We decided to head North on TN-48, which would give both of us a straight shot to our prospective homes. This stretch of 48 was new to me, and was really nice. Much of it is wooded making for a nice cool ride. As we approached Centerville, where we had decided to stop for gas, Matt waved at me as we slowed to turn onto TN-100. His bike began bucking as we slowed and I assumed he was out of gas, again. I rolled up next time him and he says, "My clutch cable snapped."
We rolled to the side of the road in order to get out of the flow of traffic and began discussing our options. My MSF instructor had mentioned that it was possible to ride a bike without a clutch cable, and that he had done it before, but knowledge and application are not one in the same. We discussed techniques and Matt tried a few. I was quite amusing watching him buck along as he attempted to start the bike in first gear. That was not very successful, so he started it in Nuetral and dropped it into gear. It prompted died, so he reattempted that method, this time pushing the bike to get it rolling before dropping it into gear. This technique worked, and we rode all the way through Centerville to where TN-48 seperates from TN-100 before stopping for gasoline.
After we filled up, I called Karen to let her know I was going to follow Matt home, and then we headed out again. I was tailing Matt in order to keep traffic off of him and we immediately got a truck in between us. I should have taken off faster, but the guy realized that we were together and pulled over to let me pass. The rest of TN-48 to south of Interstate 40 was very smooth, shady, and extremely curvy in spots. Very nice ride!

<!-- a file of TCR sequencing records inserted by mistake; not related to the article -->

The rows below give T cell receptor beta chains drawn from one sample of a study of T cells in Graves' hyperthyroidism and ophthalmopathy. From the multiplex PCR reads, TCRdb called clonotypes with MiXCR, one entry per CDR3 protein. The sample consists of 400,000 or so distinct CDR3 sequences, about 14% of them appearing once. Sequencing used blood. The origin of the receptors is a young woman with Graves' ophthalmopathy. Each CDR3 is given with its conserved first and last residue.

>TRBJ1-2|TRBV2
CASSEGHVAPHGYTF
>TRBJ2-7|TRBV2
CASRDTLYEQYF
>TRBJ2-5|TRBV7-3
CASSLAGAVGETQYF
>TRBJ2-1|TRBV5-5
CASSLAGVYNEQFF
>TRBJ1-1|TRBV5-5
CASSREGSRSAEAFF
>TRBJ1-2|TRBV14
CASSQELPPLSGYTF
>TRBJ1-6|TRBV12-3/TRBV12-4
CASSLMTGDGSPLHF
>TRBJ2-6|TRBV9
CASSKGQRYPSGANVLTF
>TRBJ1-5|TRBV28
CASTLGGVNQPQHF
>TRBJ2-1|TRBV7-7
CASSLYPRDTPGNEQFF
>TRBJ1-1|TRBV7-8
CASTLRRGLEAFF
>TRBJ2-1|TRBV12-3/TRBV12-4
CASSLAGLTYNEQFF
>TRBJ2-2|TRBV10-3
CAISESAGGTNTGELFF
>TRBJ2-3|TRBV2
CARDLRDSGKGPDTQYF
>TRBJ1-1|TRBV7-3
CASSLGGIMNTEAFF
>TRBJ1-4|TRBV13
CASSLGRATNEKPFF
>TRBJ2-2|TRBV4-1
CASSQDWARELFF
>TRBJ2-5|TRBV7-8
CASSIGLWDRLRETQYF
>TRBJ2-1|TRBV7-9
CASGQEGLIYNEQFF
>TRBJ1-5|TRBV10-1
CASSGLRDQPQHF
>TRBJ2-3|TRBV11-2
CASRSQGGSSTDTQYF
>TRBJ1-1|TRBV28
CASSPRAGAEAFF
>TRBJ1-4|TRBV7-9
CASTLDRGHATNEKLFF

This is were Matt surprised me. I'm not surprised that he was able to do it, but rather that he was able to time it out so well. As we approached Dickson, I think we were both afraid we'd get stuck at a light. Somehow, Matt was able to find detours, time lights perfectly, and get through holes in traffic without ever coming to a stop until we got to his home in White Bluff. It was awesome. He went some 35 miles without ever coming to a complete stop. Brilliant!
When we got to Matt's place, he invited me in for a drink and to meet the animals. They've got 2 awesome dogs and two pretty cool cats. The "spawn of Satan" cat (Emma?) had me cracking up with the way she was lounging on a chair, acting as if it were her throne. After playing with the dogs for a little bit, I hit the road while Matt worked out with Leslie how to get home after she got a flat at work. The trip home was uneventful, and quicker than I expected, the only pain being that the sun was going down, so for the first part as I headed West I felt a bit blind for a bit. I soon headed North again and the temperature dropped the entire rest of the trip home. Nothing eventful happened until I was maybe 4 blocks from home when a woman decided to take a turn after right hand lane ended and she almost took out a light pole. It was pretty wild, and happened just in front of me.
I literally took two photos all day, in the same place. If I get some more from Matt, I'll be sure to upload them. Again, I don't think either of us got a picture of the bikes together.